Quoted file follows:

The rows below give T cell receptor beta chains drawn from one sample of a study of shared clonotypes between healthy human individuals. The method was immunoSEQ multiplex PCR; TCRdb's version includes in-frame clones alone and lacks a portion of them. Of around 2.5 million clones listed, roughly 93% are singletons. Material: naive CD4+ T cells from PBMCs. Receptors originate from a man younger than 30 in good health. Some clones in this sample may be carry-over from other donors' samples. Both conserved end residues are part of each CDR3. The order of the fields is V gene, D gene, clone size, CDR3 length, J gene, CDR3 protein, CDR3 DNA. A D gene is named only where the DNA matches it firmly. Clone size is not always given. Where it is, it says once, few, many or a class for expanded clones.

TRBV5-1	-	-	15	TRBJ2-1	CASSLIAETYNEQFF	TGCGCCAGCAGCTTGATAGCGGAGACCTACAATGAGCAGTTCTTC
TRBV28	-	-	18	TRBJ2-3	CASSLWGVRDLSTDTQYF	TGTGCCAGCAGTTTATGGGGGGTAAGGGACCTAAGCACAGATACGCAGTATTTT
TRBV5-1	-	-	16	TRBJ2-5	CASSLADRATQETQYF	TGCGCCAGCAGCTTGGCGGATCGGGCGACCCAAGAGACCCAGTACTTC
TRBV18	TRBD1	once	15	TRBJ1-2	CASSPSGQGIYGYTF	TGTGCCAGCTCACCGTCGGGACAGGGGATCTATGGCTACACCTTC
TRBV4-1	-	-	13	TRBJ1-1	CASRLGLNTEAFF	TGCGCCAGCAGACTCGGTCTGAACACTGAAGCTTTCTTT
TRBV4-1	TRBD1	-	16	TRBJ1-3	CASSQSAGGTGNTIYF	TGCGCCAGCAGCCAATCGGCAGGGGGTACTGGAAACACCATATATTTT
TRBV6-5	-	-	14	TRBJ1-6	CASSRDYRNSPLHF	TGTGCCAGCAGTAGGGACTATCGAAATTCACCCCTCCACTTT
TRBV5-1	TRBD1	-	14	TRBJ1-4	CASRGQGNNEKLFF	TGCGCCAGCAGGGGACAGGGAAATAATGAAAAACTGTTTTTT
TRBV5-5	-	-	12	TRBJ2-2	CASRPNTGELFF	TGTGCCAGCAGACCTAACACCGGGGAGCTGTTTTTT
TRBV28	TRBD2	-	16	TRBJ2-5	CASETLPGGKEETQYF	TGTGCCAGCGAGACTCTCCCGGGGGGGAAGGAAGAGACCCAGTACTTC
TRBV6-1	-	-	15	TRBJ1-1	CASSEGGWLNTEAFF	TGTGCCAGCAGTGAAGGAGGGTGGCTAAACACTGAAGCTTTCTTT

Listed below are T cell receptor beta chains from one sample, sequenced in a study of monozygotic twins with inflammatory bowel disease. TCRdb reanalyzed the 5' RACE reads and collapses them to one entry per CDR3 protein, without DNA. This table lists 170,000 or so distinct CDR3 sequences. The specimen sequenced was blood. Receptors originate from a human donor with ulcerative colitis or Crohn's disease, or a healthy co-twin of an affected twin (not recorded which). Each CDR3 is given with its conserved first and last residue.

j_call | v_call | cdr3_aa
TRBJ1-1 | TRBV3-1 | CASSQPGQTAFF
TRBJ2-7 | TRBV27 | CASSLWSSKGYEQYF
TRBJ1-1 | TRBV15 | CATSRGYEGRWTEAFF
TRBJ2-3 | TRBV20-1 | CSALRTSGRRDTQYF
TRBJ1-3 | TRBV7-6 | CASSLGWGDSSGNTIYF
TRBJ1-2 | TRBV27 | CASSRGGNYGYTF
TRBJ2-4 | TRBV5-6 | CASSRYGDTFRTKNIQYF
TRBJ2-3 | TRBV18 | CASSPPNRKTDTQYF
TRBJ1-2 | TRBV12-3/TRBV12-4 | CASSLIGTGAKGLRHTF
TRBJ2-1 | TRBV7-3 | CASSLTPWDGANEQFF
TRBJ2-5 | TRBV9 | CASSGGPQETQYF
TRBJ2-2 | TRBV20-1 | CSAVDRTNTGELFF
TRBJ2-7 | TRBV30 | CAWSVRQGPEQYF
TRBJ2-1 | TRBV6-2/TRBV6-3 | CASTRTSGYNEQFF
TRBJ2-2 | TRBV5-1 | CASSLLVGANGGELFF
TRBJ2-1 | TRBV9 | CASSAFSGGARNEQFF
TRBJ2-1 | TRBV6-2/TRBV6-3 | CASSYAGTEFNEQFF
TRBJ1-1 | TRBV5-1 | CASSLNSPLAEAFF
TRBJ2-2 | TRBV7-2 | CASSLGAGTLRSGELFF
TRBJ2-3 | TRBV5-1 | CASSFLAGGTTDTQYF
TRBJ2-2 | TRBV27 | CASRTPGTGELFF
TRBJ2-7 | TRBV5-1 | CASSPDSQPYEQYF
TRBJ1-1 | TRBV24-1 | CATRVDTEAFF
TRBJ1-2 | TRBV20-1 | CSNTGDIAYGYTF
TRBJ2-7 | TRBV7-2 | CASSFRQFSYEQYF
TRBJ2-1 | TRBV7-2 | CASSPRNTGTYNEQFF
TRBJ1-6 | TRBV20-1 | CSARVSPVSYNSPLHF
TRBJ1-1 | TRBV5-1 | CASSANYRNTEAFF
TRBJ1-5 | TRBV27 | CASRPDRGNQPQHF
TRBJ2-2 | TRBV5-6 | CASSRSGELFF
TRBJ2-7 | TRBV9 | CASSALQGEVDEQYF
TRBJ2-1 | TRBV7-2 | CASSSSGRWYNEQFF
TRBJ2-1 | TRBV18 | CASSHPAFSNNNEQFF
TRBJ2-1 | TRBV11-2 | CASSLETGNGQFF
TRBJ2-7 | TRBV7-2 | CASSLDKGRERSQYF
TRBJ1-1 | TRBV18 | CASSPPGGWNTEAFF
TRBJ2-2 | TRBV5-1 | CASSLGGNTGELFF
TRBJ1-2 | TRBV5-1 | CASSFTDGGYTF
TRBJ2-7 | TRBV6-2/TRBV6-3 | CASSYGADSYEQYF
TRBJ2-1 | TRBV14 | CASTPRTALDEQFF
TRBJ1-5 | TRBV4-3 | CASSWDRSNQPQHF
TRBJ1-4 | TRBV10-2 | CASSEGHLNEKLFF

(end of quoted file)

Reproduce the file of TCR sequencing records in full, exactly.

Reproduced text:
The rows below give T cell receptor beta chains drawn from one sample of a study of shared clonotypes between healthy human individuals. The method was immunoSEQ multiplex PCR; TCRdb's version includes in-frame clones alone and lacks a portion of them. Of around 2.5 million clones listed, roughly 93% are singletons. Material: naive CD4+ T cells from PBMCs. Receptors originate from a man younger than 30 in good health. Some clones in this sample may be carry-over from other donors' samples. Both conserved end residues are part of each CDR3. The order of the fields is V gene, D gene, clone size, CDR3 length, J gene, CDR3 protein, CDR3 DNA. A D gene is named only where the DNA matches it firmly. Clone size is not always given. Where it is, it says once, few, many or a class for expanded clones.

TRBV5-1	-	-	15	TRBJ2-1	CASSLIAETYNEQFF	TGCGCCAGCAGCTTGATAGCGGAGACCTACAATGAGCAGTTCTTC
TRBV28	-	-	18	TRBJ2-3	CASSLWGVRDLSTDTQYF	TGTGCCAGCAGTTTATGGGGGGTAAGGGACCTAAGCACAGATACGCAGTATTTT
TRBV5-1	-	-	16	TRBJ2-5	CASSLADRATQETQYF	TGCGCCAGCAGCTTGGCGGATCGGGCGACCCAAGAGACCCAGTACTTC
TRBV18	TRBD1	once	15	TRBJ1-2	CASSPSGQGIYGYTF	TGTGCCAGCTCACCGTCGGGACAGGGGATCTATGGCTACACCTTC
TRBV4-1	-	-	13	TRBJ1-1	CASRLGLNTEAFF	TGCGCCAGCAGACTCGGTCTGAACACTGAAGCTTTCTTT
TRBV4-1	TRBD1	-	16	TRBJ1-3	CASSQSAGGTGNTIYF	TGCGCCAGCAGCCAATCGGCAGGGGGTACTGGAAACACCATATATTTT
TRBV6-5	-	-	14	TRBJ1-6	CASSRDYRNSPLHF	TGTGCCAGCAGTAGGGACTATCGAAATTCACCCCTCCACTTT
TRBV5-1	TRBD1	-	14	TRBJ1-4	CASRGQGNNEKLFF	TGCGCCAGCAGGGGACAGGGAAATAATGAAAAACTGTTTTTT
TRBV5-5	-	-	12	TRBJ2-2	CASRPNTGELFF	TGTGCCAGCAGACCTAACACCGGGGAGCTGTTTTTT
TRBV28	TRBD2	-	16	TRBJ2-5	CASETLPGGKEETQYF	TGTGCCAGCGAGACTCTCCCGGGGGGGAAGGAAGAGACCCAGTACTTC
TRBV6-1	-	-	15	TRBJ1-1	CASSEGGWLNTEAFF	TGTGCCAGCAGTGAAGGAGGGTGGCTAAACACTGAAGCTTTCTTT

Listed below are T cell receptor beta chains from one sample, sequenced in a study of monozygotic twins with inflammatory bowel disease. TCRdb reanalyzed the 5' RACE reads and collapses them to one entry per CDR3 protein, without DNA. This table lists 170,000 or so distinct CDR3 sequences. The specimen sequenced was blood. Receptors originate from a human donor with ulcerative colitis or Crohn's disease, or a healthy co-twin of an affected twin (not recorded which). Each CDR3 is given with its conserved first and last residue.

j_call | v_call | cdr3_aa
TRBJ1-1 | TRBV3-1 | CASSQPGQTAFF
TRBJ2-7 | TRBV27 | CASSLWSSKGYEQYF
TRBJ1-1 | TRBV15 | CATSRGYEGRWTEAFF
TRBJ2-3 | TRBV20-1 | CSALRTSGRRDTQYF
TRBJ1-3 | TRBV7-6 | CASSLGWGDSSGNTIYF
TRBJ1-2 | TRBV27 | CASSRGGNYGYTF
TRBJ2-4 | TRBV5-6 | CASSRYGDTFRTKNIQYF
TRBJ2-3 | TRBV18 | CASSPPNRKTDTQYF
TRBJ1-2 | TRBV12-3/TRBV12-4 | CASSLIGTGAKGLRHTF
TRBJ2-1 | TRBV7-3 | CASSLTPWDGANEQFF
TRBJ2-5 | TRBV9 | CASSGGPQETQYF
TRBJ2-2 | TRBV20-1 | CSAVDRTNTGELFF
TRBJ2-7 | TRBV30 | CAWSVRQGPEQYF
TRBJ2-1 | TRBV6-2/TRBV6-3 | CASTRTSGYNEQFF
TRBJ2-2 | TRBV5-1 | CASSLLVGANGGELFF
TRBJ2-1 | TRBV9 | CASSAFSGGARNEQFF
TRBJ2-1 | TRBV6-2/TRBV6-3 | CASSYAGTEFNEQFF
TRBJ1-1 | TRBV5-1 | CASSLNSPLAEAFF
TRBJ2-2 | TRBV7-2 | CASSLGAGTLRSGELFF
TRBJ2-3 | TRBV5-1 | CASSFLAGGTTDTQYF
TRBJ2-2 | TRBV27 | CASRTPGTGELFF
TRBJ2-7 | TRBV5-1 | CASSPDSQPYEQYF
TRBJ1-1 | TRBV24-1 | CATRVDTEAFF
TRBJ1-2 | TRBV20-1 | CSNTGDIAYGYTF
TRBJ2-7 | TRBV7-2 | CASSFRQFSYEQYF
TRBJ2-1 | TRBV7-2 | CASSPRNTGTYNEQFF
TRBJ1-6 | TRBV20-1 | CSARVSPVSYNSPLHF
TRBJ1-1 | TRBV5-1 | CASSANYRNTEAFF
TRBJ1-5 | TRBV27 | CASRPDRGNQPQHF
TRBJ2-2 | TRBV5-6 | CASSRSGELFF
TRBJ2-7 | TRBV9 | CASSALQGEVDEQYF
TRBJ2-1 | TRBV7-2 | CASSSSGRWYNEQFF
TRBJ2-1 | TRBV18 | CASSHPAFSNNNEQFF
TRBJ2-1 | TRBV11-2 | CASSLETGNGQFF
TRBJ2-7 | TRBV7-2 | CASSLDKGRERSQYF
TRBJ1-1 | TRBV18 | CASSPPGGWNTEAFF
TRBJ2-2 | TRBV5-1 | CASSLGGNTGELFF
TRBJ1-2 | TRBV5-1 | CASSFTDGGYTF
TRBJ2-7 | TRBV6-2/TRBV6-3 | CASSYGADSYEQYF
TRBJ2-1 | TRBV14 | CASTPRTALDEQFF
TRBJ1-5 | TRBV4-3 | CASSWDRSNQPQHF
TRBJ1-4 | TRBV10-2 | CASSEGHLNEKLFF